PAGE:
“Ransomware: No Honor Among Thieves and More Expensive” by Sensei’s Sharon Nelson and John Simek was featured in the Winter 2017 Newsletter of the Northern Virginia Association of Legal Administrators (NOVA ALA). The NOVA ALA, chartered in 1980, is composed of legal professionals and is affiliated with the National Association of Legal Administrators, a non-profit organization with over 10,000 members worldwide. The goal of the Association of Legal Administrators is to improve the quality of management in legal service organizations; promote and enhance the competence of professionalism of legal administrators; and represent professional legal management and managers to the legal community and the community at large.
Excerpt: The FBI says that ransomware nets cybercriminals $1 billion a year. No wonder so many people want a piece of that pie.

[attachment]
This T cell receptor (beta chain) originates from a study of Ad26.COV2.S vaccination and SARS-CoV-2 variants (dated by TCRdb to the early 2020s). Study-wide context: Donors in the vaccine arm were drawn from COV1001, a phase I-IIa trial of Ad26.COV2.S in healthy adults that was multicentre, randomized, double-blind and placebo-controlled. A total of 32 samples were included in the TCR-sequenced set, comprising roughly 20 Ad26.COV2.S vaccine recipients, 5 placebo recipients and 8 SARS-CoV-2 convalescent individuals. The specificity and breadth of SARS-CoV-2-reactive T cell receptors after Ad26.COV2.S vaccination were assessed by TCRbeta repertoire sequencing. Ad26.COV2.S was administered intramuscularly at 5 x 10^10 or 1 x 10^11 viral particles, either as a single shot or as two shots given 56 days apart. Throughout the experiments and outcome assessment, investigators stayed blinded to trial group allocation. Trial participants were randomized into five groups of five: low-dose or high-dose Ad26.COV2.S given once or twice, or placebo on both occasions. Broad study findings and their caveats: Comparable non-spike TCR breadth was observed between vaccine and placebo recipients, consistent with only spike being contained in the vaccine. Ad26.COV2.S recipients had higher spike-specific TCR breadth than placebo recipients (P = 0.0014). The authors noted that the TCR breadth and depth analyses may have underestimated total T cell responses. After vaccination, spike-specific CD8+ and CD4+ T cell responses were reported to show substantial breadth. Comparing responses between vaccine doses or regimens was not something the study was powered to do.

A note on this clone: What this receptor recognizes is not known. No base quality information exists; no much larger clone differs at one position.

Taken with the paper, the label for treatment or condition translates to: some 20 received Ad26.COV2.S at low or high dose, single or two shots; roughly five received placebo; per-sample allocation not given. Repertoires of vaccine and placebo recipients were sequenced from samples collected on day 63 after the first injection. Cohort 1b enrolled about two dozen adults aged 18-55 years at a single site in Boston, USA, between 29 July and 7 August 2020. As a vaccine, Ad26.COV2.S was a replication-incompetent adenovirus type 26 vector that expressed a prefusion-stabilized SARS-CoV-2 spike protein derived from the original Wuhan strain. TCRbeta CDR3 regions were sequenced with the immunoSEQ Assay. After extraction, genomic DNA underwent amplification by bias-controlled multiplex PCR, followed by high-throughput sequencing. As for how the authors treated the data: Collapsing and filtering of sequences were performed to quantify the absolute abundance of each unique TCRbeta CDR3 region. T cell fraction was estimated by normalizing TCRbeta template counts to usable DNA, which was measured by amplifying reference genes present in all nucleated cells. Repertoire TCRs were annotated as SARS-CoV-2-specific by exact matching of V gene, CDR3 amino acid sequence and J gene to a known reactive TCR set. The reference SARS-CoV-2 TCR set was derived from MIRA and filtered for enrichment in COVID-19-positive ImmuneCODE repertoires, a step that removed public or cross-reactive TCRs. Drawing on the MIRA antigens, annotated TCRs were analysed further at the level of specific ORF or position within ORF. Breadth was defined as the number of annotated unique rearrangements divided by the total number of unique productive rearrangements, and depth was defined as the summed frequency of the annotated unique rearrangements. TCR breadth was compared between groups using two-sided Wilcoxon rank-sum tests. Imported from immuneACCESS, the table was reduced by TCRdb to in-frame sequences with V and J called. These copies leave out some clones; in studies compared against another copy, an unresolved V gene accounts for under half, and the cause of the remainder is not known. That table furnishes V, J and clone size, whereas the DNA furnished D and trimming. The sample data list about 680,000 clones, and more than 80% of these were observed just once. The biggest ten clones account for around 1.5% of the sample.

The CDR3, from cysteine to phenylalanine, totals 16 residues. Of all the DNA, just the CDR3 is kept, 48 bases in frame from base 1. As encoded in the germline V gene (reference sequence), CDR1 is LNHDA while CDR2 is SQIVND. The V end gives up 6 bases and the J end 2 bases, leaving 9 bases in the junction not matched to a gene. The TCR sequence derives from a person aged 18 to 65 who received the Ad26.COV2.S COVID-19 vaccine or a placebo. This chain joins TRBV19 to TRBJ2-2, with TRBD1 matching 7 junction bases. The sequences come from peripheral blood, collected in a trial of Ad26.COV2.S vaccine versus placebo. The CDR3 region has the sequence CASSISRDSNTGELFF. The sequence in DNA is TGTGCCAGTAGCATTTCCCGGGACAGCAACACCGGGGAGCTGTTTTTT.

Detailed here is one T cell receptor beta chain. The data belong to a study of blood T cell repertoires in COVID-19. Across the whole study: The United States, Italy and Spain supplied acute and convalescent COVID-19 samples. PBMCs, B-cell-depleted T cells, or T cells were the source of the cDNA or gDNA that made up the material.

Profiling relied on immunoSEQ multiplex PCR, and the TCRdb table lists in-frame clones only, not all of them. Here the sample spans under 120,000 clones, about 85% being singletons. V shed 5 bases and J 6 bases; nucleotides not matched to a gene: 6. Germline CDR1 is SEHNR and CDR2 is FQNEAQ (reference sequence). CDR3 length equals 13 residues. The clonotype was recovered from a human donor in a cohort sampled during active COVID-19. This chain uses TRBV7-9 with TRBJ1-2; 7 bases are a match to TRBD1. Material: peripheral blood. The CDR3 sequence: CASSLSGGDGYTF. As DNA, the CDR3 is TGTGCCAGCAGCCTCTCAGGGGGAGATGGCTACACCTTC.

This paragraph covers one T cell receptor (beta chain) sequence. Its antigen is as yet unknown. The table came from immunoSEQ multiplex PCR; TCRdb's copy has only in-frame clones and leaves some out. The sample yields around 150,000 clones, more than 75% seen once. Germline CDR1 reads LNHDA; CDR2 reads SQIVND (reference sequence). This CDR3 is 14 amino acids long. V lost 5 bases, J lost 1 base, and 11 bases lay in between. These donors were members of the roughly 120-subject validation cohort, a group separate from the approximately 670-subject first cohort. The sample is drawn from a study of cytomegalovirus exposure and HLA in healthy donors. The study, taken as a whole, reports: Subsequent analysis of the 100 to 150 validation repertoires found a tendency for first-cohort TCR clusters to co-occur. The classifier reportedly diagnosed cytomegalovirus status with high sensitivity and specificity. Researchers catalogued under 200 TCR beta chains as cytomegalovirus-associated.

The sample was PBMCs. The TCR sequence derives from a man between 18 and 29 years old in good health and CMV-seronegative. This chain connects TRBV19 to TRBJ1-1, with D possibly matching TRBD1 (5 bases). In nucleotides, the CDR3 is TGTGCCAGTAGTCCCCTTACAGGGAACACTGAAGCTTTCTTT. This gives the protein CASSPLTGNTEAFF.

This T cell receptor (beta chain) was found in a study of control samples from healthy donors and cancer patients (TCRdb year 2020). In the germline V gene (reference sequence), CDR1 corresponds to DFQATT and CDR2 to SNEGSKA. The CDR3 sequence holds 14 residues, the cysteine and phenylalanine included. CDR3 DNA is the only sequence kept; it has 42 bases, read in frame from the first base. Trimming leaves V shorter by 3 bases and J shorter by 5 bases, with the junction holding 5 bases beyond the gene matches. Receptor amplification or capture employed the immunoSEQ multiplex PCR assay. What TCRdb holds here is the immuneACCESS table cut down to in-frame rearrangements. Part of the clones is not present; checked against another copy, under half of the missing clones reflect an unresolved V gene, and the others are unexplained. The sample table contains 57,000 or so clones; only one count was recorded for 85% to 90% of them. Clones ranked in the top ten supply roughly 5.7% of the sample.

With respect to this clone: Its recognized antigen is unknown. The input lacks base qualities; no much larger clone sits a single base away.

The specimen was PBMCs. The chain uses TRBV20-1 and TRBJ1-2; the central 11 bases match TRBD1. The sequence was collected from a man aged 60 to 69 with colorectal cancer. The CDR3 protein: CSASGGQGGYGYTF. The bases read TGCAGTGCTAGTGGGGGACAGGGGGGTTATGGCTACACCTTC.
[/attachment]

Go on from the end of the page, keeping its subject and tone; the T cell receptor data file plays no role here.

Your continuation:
Computerworld recently reported that hackers spreading ransomware are getting greedier. In 2016, the average ransom demand to provide the decryption key for encrypted data rose to $1,077, up from $294 the year before, according to a report from security firm Symantec. Symantec also reported a 36% increase in ransomware in 2016 from the prior year. We are aware of small law firms in Virginia that paid $1200 and $3000 to get their data back – the damage being furthered by the length of time it took to restore the data.
Helping to fuel the ransomware boom is the digital black market, where hackers can sell ransomware kits for as little as $10 and as much as $1,800, making it easier for other cybercriminals who can't code to get a piece of the action.
See the entire newsletter here. (Sensei article on page 10)